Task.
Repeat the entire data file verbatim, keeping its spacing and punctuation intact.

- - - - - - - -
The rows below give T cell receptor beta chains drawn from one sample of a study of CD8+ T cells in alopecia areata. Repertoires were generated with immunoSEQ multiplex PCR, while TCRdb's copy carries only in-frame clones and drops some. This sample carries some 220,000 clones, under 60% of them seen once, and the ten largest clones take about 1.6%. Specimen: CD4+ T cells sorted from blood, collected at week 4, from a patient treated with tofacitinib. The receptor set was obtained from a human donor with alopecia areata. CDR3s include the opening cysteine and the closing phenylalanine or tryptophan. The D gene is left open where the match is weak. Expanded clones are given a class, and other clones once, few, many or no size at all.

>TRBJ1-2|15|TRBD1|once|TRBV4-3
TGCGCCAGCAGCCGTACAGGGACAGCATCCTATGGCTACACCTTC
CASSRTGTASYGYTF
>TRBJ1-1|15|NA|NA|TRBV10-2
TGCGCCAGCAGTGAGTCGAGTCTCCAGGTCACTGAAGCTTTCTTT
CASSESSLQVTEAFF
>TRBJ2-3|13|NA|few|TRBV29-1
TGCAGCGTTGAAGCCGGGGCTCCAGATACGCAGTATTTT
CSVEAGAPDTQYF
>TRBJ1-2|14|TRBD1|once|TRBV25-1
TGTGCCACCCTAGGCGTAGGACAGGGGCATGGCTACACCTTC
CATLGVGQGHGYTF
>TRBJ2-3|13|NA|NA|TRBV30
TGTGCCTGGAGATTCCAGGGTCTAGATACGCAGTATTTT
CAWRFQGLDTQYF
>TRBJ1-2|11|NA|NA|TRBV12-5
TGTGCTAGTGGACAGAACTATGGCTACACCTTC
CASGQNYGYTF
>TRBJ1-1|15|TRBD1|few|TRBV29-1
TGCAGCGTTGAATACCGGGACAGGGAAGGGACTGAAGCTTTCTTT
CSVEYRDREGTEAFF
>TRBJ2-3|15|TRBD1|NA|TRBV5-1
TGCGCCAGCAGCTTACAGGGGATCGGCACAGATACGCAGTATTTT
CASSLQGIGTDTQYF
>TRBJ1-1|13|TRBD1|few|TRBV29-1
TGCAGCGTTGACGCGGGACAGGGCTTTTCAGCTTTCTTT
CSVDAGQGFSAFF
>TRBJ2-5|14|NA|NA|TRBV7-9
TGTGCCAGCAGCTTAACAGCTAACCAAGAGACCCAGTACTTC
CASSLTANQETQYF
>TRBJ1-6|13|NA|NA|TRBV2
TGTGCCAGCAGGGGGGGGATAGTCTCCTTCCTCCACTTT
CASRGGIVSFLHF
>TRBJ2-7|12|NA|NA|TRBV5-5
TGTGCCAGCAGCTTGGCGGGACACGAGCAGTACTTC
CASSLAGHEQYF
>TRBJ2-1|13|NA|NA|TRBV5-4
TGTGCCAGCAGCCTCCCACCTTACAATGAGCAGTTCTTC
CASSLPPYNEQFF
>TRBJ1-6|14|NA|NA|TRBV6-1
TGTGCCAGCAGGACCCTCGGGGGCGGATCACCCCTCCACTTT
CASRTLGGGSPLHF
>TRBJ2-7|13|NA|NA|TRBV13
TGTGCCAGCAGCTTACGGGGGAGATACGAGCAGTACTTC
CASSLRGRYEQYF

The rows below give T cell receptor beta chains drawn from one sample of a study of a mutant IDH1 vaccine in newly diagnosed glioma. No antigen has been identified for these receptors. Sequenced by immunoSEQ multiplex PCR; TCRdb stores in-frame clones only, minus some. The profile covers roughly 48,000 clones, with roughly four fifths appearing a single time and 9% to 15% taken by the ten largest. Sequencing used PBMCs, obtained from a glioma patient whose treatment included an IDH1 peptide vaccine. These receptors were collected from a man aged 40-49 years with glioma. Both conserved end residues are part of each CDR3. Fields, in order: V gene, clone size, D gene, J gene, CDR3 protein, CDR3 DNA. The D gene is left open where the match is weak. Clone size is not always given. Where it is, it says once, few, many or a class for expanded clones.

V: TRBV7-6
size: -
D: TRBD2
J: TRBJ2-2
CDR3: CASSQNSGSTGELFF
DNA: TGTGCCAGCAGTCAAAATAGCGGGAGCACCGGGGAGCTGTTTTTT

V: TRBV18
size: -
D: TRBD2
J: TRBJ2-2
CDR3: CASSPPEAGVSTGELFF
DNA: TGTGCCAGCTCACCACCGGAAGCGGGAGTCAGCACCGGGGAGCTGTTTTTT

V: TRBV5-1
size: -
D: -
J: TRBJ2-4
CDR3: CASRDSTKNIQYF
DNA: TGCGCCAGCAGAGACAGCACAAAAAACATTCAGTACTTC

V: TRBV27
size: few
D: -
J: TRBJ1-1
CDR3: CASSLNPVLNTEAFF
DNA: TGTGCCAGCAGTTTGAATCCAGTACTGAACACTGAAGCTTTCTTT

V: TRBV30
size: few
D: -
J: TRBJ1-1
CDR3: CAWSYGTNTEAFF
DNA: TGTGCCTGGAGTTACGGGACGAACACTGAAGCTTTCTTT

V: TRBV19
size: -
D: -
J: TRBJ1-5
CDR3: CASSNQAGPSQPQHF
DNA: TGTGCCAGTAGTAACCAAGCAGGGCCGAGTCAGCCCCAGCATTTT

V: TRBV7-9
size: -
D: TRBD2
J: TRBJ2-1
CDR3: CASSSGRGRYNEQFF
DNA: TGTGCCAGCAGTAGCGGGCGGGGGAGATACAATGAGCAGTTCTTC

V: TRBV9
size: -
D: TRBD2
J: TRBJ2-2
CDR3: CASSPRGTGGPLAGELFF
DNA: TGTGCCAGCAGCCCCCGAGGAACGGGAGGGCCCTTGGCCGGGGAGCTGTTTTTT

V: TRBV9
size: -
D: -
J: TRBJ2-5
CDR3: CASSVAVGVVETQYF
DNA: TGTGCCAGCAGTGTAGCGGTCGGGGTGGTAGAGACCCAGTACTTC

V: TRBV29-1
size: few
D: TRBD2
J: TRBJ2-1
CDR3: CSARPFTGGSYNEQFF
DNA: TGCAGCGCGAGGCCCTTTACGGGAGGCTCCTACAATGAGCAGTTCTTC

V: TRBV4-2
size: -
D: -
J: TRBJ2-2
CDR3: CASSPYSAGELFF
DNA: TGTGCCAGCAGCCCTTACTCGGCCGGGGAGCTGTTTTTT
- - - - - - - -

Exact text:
The rows below give T cell receptor beta chains drawn from one sample of a study of CD8+ T cells in alopecia areata. Repertoires were generated with immunoSEQ multiplex PCR, while TCRdb's copy carries only in-frame clones and drops some. This sample carries some 220,000 clones, under 60% of them seen once, and the ten largest clones take about 1.6%. Specimen: CD4+ T cells sorted from blood, collected at week 4, from a patient treated with tofacitinib. The receptor set was obtained from a human donor with alopecia areata. CDR3s include the opening cysteine and the closing phenylalanine or tryptophan. The D gene is left open where the match is weak. Expanded clones are given a class, and other clones once, few, many or no size at all.

>TRBJ1-2|15|TRBD1|once|TRBV4-3
TGCGCCAGCAGCCGTACAGGGACAGCATCCTATGGCTACACCTTC
CASSRTGTASYGYTF
>TRBJ1-1|15|NA|NA|TRBV10-2
TGCGCCAGCAGTGAGTCGAGTCTCCAGGTCACTGAAGCTTTCTTT
CASSESSLQVTEAFF
>TRBJ2-3|13|NA|few|TRBV29-1
TGCAGCGTTGAAGCCGGGGCTCCAGATACGCAGTATTTT
CSVEAGAPDTQYF
>TRBJ1-2|14|TRBD1|once|TRBV25-1
TGTGCCACCCTAGGCGTAGGACAGGGGCATGGCTACACCTTC
CATLGVGQGHGYTF
>TRBJ2-3|13|NA|NA|TRBV30
TGTGCCTGGAGATTCCAGGGTCTAGATACGCAGTATTTT
CAWRFQGLDTQYF
>TRBJ1-2|11|NA|NA|TRBV12-5
TGTGCTAGTGGACAGAACTATGGCTACACCTTC
CASGQNYGYTF
>TRBJ1-1|15|TRBD1|few|TRBV29-1
TGCAGCGTTGAATACCGGGACAGGGAAGGGACTGAAGCTTTCTTT
CSVEYRDREGTEAFF
>TRBJ2-3|15|TRBD1|NA|TRBV5-1
TGCGCCAGCAGCTTACAGGGGATCGGCACAGATACGCAGTATTTT
CASSLQGIGTDTQYF
>TRBJ1-1|13|TRBD1|few|TRBV29-1
TGCAGCGTTGACGCGGGACAGGGCTTTTCAGCTTTCTTT
CSVDAGQGFSAFF
>TRBJ2-5|14|NA|NA|TRBV7-9
TGTGCCAGCAGCTTAACAGCTAACCAAGAGACCCAGTACTTC
CASSLTANQETQYF
>TRBJ1-6|13|NA|NA|TRBV2
TGTGCCAGCAGGGGGGGGATAGTCTCCTTCCTCCACTTT
CASRGGIVSFLHF
>TRBJ2-7|12|NA|NA|TRBV5-5
TGTGCCAGCAGCTTGGCGGGACACGAGCAGTACTTC
CASSLAGHEQYF
>TRBJ2-1|13|NA|NA|TRBV5-4
TGTGCCAGCAGCCTCCCACCTTACAATGAGCAGTTCTTC
CASSLPPYNEQFF
>TRBJ1-6|14|NA|NA|TRBV6-1
TGTGCCAGCAGGACCCTCGGGGGCGGATCACCCCTCCACTTT
CASRTLGGGSPLHF
>TRBJ2-7|13|NA|NA|TRBV13
TGTGCCAGCAGCTTACGGGGGAGATACGAGCAGTACTTC
CASSLRGRYEQYF

The rows below give T cell receptor beta chains drawn from one sample of a study of a mutant IDH1 vaccine in newly diagnosed glioma. No antigen has been identified for these receptors. Sequenced by immunoSEQ multiplex PCR; TCRdb stores in-frame clones only, minus some. The profile covers roughly 48,000 clones, with roughly four fifths appearing a single time and 9% to 15% taken by the ten largest. Sequencing used PBMCs, obtained from a glioma patient whose treatment included an IDH1 peptide vaccine. These receptors were collected from a man aged 40-49 years with glioma. Both conserved end residues are part of each CDR3. Fields, in order: V gene, clone size, D gene, J gene, CDR3 protein, CDR3 DNA. The D gene is left open where the match is weak. Clone size is not always given. Where it is, it says once, few, many or a class for expanded clones.

V: TRBV7-6
size: -
D: TRBD2
J: TRBJ2-2
CDR3: CASSQNSGSTGELFF
DNA: TGTGCCAGCAGTCAAAATAGCGGGAGCACCGGGGAGCTGTTTTTT

V: TRBV18
size: -
D: TRBD2
J: TRBJ2-2
CDR3: CASSPPEAGVSTGELFF
DNA: TGTGCCAGCTCACCACCGGAAGCGGGAGTCAGCACCGGGGAGCTGTTTTTT

V: TRBV5-1
size: -
D: -
J: TRBJ2-4
CDR3: CASRDSTKNIQYF
DNA: TGCGCCAGCAGAGACAGCACAAAAAACATTCAGTACTTC

V: TRBV27
size: few
D: -
J: TRBJ1-1
CDR3: CASSLNPVLNTEAFF
DNA: TGTGCCAGCAGTTTGAATCCAGTACTGAACACTGAAGCTTTCTTT

V: TRBV30
size: few
D: -
J: TRBJ1-1
CDR3: CAWSYGTNTEAFF
DNA: TGTGCCTGGAGTTACGGGACGAACACTGAAGCTTTCTTT

V: TRBV19
size: -
D: -
J: TRBJ1-5
CDR3: CASSNQAGPSQPQHF
DNA: TGTGCCAGTAGTAACCAAGCAGGGCCGAGTCAGCCCCAGCATTTT

V: TRBV7-9
size: -
D: TRBD2
J: TRBJ2-1
CDR3: CASSSGRGRYNEQFF
DNA: TGTGCCAGCAGTAGCGGGCGGGGGAGATACAATGAGCAGTTCTTC

V: TRBV9
size: -
D: TRBD2
J: TRBJ2-2
CDR3: CASSPRGTGGPLAGELFF
DNA: TGTGCCAGCAGCCCCCGAGGAACGGGAGGGCCCTTGGCCGGGGAGCTGTTTTTT

V: TRBV9
size: -
D: -
J: TRBJ2-5
CDR3: CASSVAVGVVETQYF
DNA: TGTGCCAGCAGTGTAGCGGTCGGGGTGGTAGAGACCCAGTACTTC

V: TRBV29-1
size: few
D: TRBD2
J: TRBJ2-1
CDR3: CSARPFTGGSYNEQFF
DNA: TGCAGCGCGAGGCCCTTTACGGGAGGCTCCTACAATGAGCAGTTCTTC

V: TRBV4-2
size: -
D: -
J: TRBJ2-2
CDR3: CASSPYSAGELFF
DNA: TGTGCCAGCAGCCCTTACTCGGCCGGGGAGCTGTTTTTT